Written by Sean McManus and Mike ‘Grumpy Mike’ Cook, Raspberry Pi for Dummies is a comprehensive look at setting the Pi up, administering it, using it as an office machine, using it for programming and using it for hardware hacking.
It’s written in an easy-going (occasionally anarchic) style which fits in with all the other ‘Dummies’ guides that are out there. This book has personality and it’s easy to like the style.
To start with, the Pi is introduced and the hardware discussed. I particularly liked the section on it’s limitations as this is essential information to grasp if you are to use your Pi to it’s limits. Following that, there is a description of downloading and flashing an operating system to your SD card. This is now out-of-date as the best way of getting the OS onto your SD card is now to use NOOBS, but the information is still accurate if you want to do it manually. After that, the writers take us through the various peripherals you need to plug in to take your Pi from being an attractive circuit board to being a fully usable computer. I was disappointed that there wasn’t mention of how to connect to a VGA monitor (which is a not-uncommon problem) using an adapter. They also do not cover connecting to a wi-fi network, which is a shame, as some homes do not have their router in a suitable location.
The next part covers using Linux both via the desktop and via the command line. The Linux shell section is particularly good here and covers all the commands you’re like to want to use in day-to-day operation. There’s lots of info about file management here, which is good to see.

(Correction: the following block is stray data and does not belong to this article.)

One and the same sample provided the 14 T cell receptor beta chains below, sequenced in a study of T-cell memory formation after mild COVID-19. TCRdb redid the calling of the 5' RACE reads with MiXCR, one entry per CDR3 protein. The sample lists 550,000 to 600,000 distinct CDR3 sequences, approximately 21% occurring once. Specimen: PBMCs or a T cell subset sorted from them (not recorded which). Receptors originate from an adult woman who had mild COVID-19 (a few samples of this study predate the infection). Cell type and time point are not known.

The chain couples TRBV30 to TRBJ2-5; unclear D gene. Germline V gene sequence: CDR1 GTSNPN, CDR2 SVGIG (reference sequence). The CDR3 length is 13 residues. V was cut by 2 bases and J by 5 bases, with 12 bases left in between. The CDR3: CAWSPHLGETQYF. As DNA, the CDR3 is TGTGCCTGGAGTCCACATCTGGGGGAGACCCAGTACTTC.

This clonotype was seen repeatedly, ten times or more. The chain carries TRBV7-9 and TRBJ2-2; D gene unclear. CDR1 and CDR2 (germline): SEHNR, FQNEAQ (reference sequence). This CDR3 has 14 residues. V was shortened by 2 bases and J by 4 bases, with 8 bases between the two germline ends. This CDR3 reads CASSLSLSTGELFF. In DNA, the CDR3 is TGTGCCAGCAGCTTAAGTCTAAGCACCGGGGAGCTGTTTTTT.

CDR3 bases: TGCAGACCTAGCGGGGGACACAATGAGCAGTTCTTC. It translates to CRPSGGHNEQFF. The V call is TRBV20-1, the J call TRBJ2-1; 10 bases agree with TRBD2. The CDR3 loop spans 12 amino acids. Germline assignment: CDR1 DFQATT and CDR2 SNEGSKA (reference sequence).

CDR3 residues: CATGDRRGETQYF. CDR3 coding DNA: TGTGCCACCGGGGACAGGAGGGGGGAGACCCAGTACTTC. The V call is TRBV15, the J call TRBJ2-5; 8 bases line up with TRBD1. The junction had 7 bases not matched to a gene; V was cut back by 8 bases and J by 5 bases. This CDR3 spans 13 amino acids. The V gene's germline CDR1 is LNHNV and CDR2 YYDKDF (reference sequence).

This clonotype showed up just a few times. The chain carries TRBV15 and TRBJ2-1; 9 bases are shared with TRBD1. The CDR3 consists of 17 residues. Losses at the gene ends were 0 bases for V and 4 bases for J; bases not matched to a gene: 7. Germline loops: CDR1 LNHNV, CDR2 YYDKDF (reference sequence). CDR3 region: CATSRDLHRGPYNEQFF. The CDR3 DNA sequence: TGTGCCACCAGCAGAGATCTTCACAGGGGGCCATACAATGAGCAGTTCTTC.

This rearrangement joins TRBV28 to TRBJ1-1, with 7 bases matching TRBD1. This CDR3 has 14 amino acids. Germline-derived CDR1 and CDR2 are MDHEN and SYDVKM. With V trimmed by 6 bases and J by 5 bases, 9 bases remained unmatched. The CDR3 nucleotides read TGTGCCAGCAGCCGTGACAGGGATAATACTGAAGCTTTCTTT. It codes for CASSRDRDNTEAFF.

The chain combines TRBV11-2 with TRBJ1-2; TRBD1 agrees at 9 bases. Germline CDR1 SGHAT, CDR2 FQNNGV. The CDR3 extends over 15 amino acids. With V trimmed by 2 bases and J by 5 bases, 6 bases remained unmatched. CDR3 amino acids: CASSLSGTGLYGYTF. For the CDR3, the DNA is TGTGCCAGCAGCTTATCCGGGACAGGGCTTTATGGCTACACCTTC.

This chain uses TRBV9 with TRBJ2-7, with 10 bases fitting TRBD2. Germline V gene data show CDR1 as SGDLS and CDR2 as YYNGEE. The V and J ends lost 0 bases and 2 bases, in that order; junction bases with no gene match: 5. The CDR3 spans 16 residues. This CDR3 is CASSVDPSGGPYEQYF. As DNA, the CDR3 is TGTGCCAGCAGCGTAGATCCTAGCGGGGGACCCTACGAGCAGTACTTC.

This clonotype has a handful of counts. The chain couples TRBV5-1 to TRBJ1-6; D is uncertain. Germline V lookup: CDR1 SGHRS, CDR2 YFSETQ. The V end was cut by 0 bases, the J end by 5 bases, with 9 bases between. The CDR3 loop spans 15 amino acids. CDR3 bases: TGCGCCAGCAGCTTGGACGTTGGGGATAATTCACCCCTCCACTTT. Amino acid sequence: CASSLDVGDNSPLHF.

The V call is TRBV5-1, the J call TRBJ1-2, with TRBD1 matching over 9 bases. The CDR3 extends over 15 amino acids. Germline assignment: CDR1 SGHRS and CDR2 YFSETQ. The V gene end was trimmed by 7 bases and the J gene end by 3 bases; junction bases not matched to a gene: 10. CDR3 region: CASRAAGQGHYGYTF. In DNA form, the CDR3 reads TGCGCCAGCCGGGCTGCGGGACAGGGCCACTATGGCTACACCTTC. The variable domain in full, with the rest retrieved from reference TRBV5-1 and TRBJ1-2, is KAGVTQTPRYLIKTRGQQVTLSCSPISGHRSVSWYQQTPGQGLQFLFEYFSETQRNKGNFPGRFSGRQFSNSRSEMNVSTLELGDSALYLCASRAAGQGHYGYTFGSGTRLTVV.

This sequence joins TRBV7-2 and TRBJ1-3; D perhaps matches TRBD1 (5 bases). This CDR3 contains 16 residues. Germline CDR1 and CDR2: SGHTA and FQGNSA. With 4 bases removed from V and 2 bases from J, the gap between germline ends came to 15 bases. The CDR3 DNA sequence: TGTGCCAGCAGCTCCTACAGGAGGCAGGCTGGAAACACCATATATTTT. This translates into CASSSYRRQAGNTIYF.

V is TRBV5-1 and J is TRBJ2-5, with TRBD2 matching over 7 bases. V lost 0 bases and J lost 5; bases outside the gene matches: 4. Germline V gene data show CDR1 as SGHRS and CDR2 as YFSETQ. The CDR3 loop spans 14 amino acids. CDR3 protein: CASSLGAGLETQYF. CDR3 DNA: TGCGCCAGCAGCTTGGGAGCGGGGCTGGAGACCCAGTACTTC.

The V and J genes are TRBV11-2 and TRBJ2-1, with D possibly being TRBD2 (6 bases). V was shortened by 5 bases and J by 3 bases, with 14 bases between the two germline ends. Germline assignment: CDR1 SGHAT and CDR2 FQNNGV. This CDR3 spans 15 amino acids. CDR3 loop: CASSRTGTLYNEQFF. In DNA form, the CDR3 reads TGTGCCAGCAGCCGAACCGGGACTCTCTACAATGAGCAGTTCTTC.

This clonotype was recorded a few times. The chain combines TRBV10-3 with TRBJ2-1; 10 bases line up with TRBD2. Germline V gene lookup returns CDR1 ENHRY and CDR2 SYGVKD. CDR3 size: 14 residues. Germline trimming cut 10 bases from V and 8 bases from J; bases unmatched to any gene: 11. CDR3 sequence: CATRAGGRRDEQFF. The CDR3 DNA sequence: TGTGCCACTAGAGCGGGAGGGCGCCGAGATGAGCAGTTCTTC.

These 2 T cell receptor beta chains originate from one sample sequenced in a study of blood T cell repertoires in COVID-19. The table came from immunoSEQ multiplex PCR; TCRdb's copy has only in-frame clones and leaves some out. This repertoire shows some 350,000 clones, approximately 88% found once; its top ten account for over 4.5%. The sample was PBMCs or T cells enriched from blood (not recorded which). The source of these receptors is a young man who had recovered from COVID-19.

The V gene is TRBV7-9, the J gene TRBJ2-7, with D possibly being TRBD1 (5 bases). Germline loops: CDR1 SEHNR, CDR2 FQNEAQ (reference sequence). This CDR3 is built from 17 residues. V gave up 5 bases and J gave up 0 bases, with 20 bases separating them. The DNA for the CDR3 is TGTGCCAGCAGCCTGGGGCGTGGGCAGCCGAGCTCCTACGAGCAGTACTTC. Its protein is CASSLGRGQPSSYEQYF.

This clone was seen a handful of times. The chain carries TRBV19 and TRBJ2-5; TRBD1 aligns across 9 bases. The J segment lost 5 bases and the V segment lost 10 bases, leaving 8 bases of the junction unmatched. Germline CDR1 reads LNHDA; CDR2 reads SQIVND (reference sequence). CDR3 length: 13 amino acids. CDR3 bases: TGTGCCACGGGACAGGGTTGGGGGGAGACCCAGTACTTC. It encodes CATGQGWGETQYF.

The next part is about using the Pi for “work and play”. This section covers using a couple of software packages: LibreOffice for basic office work and GIMP for image manipulation. This is useful as these two activities are the most common when using a computer, so it’s worthwhile having them there, if only so people can understand the analogue between something like Microsoft Office and the package you’d use on the Pi. After that, the book takes you through creating a website with the Pi. This is the first time you’re asked to do something creative and seems slightly out-of-keeping with the purpose of the Pi. However, it’s pretty comprehensive and does delve into the HTML to help you understand it. The book then continues into installing and using RaspBMC to play audio and video on the Pi. Again, this feels slightly odd. I would’ve preferred to have seen how to play video and audio through the normal desktop interface that you’d already been introduced to.
Part 4 covers programming in two flavours: Scratch and Python. Programming concepts are introduced and there are fully worked examples for both languages. I particularly like the section in Scratch which deals with fixing a ‘bug’ – a great skill for every programmer to have. The Python section is good and again introduces programming concepts before moving onto the example scripts. Pygame is also covered here and there’s a great Breakout example game to type in and follow.